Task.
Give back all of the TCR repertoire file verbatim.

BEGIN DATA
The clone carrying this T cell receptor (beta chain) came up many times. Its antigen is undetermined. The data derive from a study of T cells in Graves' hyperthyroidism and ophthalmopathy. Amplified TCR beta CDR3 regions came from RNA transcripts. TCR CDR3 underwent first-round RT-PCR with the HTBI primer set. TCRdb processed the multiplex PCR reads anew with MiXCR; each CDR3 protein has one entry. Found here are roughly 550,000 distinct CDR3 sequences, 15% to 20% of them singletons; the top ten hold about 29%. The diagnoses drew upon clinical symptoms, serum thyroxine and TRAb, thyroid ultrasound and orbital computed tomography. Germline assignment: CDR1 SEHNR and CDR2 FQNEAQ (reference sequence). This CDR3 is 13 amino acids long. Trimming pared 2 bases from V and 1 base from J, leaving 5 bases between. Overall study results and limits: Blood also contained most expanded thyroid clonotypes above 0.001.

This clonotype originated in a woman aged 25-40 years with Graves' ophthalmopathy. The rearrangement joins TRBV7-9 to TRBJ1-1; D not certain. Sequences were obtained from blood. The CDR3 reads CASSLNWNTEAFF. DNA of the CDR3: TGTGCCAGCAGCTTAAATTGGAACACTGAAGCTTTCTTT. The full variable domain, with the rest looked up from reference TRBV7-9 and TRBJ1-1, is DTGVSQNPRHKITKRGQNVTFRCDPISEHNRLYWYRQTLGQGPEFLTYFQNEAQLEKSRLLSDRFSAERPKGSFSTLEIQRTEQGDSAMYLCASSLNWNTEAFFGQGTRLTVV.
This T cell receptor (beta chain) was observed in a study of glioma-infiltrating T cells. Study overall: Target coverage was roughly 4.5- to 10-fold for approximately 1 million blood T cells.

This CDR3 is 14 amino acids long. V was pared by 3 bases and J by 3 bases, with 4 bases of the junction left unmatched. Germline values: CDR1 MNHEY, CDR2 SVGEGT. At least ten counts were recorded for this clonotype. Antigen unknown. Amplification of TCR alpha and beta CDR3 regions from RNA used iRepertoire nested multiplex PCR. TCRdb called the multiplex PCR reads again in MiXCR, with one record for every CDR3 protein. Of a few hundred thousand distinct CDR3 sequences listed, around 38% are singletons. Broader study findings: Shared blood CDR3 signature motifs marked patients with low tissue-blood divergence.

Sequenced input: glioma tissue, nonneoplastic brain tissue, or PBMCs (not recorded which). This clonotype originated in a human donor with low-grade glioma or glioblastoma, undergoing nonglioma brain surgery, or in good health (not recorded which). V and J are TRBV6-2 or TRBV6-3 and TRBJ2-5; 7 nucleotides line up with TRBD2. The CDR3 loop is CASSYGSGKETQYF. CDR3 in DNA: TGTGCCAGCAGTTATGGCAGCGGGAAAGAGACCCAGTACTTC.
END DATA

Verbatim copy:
The clone carrying this T cell receptor (beta chain) came up many times. Its antigen is undetermined. The data derive from a study of T cells in Graves' hyperthyroidism and ophthalmopathy. Amplified TCR beta CDR3 regions came from RNA transcripts. TCR CDR3 underwent first-round RT-PCR with the HTBI primer set. TCRdb processed the multiplex PCR reads anew with MiXCR; each CDR3 protein has one entry. Found here are roughly 550,000 distinct CDR3 sequences, 15% to 20% of them singletons; the top ten hold about 29%. The diagnoses drew upon clinical symptoms, serum thyroxine and TRAb, thyroid ultrasound and orbital computed tomography. Germline assignment: CDR1 SEHNR and CDR2 FQNEAQ (reference sequence). This CDR3 is 13 amino acids long. Trimming pared 2 bases from V and 1 base from J, leaving 5 bases between. Overall study results and limits: Blood also contained most expanded thyroid clonotypes above 0.001.

This clonotype originated in a woman aged 25-40 years with Graves' ophthalmopathy. The rearrangement joins TRBV7-9 to TRBJ1-1; D not certain. Sequences were obtained from blood. The CDR3 reads CASSLNWNTEAFF. DNA of the CDR3: TGTGCCAGCAGCTTAAATTGGAACACTGAAGCTTTCTTT. The full variable domain, with the rest looked up from reference TRBV7-9 and TRBJ1-1, is DTGVSQNPRHKITKRGQNVTFRCDPISEHNRLYWYRQTLGQGPEFLTYFQNEAQLEKSRLLSDRFSAERPKGSFSTLEIQRTEQGDSAMYLCASSLNWNTEAFFGQGTRLTVV.
This T cell receptor (beta chain) was observed in a study of glioma-infiltrating T cells. Study overall: Target coverage was roughly 4.5- to 10-fold for approximately 1 million blood T cells.

This CDR3 is 14 amino acids long. V was pared by 3 bases and J by 3 bases, with 4 bases of the junction left unmatched. Germline values: CDR1 MNHEY, CDR2 SVGEGT. At least ten counts were recorded for this clonotype. Antigen unknown. Amplification of TCR alpha and beta CDR3 regions from RNA used iRepertoire nested multiplex PCR. TCRdb called the multiplex PCR reads again in MiXCR, with one record for every CDR3 protein. Of a few hundred thousand distinct CDR3 sequences listed, around 38% are singletons. Broader study findings: Shared blood CDR3 signature motifs marked patients with low tissue-blood divergence.

Sequenced input: glioma tissue, nonneoplastic brain tissue, or PBMCs (not recorded which). This clonotype originated in a human donor with low-grade glioma or glioblastoma, undergoing nonglioma brain surgery, or in good health (not recorded which). V and J are TRBV6-2 or TRBV6-3 and TRBJ2-5; 7 nucleotides line up with TRBD2. The CDR3 loop is CASSYGSGKETQYF. CDR3 in DNA: TGTGCCAGCAGTTATGGCAGCGGGAAAGAGACCCAGTACTTC.